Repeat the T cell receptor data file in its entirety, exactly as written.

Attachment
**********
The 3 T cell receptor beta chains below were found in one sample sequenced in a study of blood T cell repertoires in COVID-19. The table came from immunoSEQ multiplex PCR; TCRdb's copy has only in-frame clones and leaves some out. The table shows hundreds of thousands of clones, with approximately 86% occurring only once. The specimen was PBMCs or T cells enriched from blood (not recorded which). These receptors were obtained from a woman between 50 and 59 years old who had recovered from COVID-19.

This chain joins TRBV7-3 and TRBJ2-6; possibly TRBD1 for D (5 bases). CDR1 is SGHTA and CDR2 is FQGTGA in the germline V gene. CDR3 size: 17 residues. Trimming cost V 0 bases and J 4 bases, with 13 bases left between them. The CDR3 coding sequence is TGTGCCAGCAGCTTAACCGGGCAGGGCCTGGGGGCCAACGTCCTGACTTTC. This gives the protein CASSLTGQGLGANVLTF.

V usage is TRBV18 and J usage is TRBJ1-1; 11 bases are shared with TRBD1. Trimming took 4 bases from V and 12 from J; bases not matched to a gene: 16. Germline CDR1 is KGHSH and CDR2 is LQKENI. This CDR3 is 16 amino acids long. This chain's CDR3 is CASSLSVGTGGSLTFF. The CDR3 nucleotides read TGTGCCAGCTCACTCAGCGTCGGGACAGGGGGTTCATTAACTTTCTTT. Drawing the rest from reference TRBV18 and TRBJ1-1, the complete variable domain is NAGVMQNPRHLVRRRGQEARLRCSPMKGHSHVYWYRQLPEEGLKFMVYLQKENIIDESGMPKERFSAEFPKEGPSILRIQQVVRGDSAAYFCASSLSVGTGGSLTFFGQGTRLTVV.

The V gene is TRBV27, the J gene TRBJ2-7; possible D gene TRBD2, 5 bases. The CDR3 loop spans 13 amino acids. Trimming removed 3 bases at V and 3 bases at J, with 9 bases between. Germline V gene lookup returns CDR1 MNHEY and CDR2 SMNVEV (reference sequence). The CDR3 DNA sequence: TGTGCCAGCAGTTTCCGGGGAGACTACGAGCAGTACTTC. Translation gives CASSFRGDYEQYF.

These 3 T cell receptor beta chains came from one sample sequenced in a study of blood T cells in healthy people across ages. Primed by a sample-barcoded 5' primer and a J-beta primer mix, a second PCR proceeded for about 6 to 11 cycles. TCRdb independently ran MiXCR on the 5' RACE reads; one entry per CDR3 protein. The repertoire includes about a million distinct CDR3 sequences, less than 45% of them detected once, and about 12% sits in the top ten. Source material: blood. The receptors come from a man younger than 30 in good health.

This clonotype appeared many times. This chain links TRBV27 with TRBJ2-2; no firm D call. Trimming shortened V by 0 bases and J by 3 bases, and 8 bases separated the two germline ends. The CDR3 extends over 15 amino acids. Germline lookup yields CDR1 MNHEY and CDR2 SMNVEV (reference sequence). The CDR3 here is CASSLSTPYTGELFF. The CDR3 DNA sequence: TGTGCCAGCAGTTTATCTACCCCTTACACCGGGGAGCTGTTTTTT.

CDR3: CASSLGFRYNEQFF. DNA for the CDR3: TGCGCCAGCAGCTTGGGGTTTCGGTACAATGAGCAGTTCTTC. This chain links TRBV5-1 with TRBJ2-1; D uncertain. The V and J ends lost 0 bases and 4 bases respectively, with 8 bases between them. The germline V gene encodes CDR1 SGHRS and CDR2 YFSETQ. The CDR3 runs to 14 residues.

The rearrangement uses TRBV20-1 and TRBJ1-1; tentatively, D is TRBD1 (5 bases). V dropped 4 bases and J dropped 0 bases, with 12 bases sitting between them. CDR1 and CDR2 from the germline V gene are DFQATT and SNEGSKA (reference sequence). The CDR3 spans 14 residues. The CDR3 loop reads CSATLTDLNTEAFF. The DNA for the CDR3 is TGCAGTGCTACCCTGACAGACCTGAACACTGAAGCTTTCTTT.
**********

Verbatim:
The 3 T cell receptor beta chains below were found in one sample sequenced in a study of blood T cell repertoires in COVID-19. The table came from immunoSEQ multiplex PCR; TCRdb's copy has only in-frame clones and leaves some out. The table shows hundreds of thousands of clones, with approximately 86% occurring only once. The specimen was PBMCs or T cells enriched from blood (not recorded which). These receptors were obtained from a woman between 50 and 59 years old who had recovered from COVID-19.

This chain joins TRBV7-3 and TRBJ2-6; possibly TRBD1 for D (5 bases). CDR1 is SGHTA and CDR2 is FQGTGA in the germline V gene. CDR3 size: 17 residues. Trimming cost V 0 bases and J 4 bases, with 13 bases left between them. The CDR3 coding sequence is TGTGCCAGCAGCTTAACCGGGCAGGGCCTGGGGGCCAACGTCCTGACTTTC. This gives the protein CASSLTGQGLGANVLTF.

V usage is TRBV18 and J usage is TRBJ1-1; 11 bases are shared with TRBD1. Trimming took 4 bases from V and 12 from J; bases not matched to a gene: 16. Germline CDR1 is KGHSH and CDR2 is LQKENI. This CDR3 is 16 amino acids long. This chain's CDR3 is CASSLSVGTGGSLTFF. The CDR3 nucleotides read TGTGCCAGCTCACTCAGCGTCGGGACAGGGGGTTCATTAACTTTCTTT. Drawing the rest from reference TRBV18 and TRBJ1-1, the complete variable domain is NAGVMQNPRHLVRRRGQEARLRCSPMKGHSHVYWYRQLPEEGLKFMVYLQKENIIDESGMPKERFSAEFPKEGPSILRIQQVVRGDSAAYFCASSLSVGTGGSLTFFGQGTRLTVV.

The V gene is TRBV27, the J gene TRBJ2-7; possible D gene TRBD2, 5 bases. The CDR3 loop spans 13 amino acids. Trimming removed 3 bases at V and 3 bases at J, with 9 bases between. Germline V gene lookup returns CDR1 MNHEY and CDR2 SMNVEV (reference sequence). The CDR3 DNA sequence: TGTGCCAGCAGTTTCCGGGGAGACTACGAGCAGTACTTC. Translation gives CASSFRGDYEQYF.

These 3 T cell receptor beta chains came from one sample sequenced in a study of blood T cells in healthy people across ages. Primed by a sample-barcoded 5' primer and a J-beta primer mix, a second PCR proceeded for about 6 to 11 cycles. TCRdb independently ran MiXCR on the 5' RACE reads; one entry per CDR3 protein. The repertoire includes about a million distinct CDR3 sequences, less than 45% of them detected once, and about 12% sits in the top ten. Source material: blood. The receptors come from a man younger than 30 in good health.

This clonotype appeared many times. This chain links TRBV27 with TRBJ2-2; no firm D call. Trimming shortened V by 0 bases and J by 3 bases, and 8 bases separated the two germline ends. The CDR3 extends over 15 amino acids. Germline lookup yields CDR1 MNHEY and CDR2 SMNVEV (reference sequence). The CDR3 here is CASSLSTPYTGELFF. The CDR3 DNA sequence: TGTGCCAGCAGTTTATCTACCCCTTACACCGGGGAGCTGTTTTTT.

CDR3: CASSLGFRYNEQFF. DNA for the CDR3: TGCGCCAGCAGCTTGGGGTTTCGGTACAATGAGCAGTTCTTC. This chain links TRBV5-1 with TRBJ2-1; D uncertain. The V and J ends lost 0 bases and 4 bases respectively, with 8 bases between them. The germline V gene encodes CDR1 SGHRS and CDR2 YFSETQ. The CDR3 runs to 14 residues.

The rearrangement uses TRBV20-1 and TRBJ1-1; tentatively, D is TRBD1 (5 bases). V dropped 4 bases and J dropped 0 bases, with 12 bases sitting between them. CDR1 and CDR2 from the germline V gene are DFQATT and SNEGSKA (reference sequence). The CDR3 spans 14 residues. The CDR3 loop reads CSATLTDLNTEAFF. The DNA for the CDR3 is TGCAGTGCTACCCTGACAGACCTGAACACTGAAGCTTTCTTT.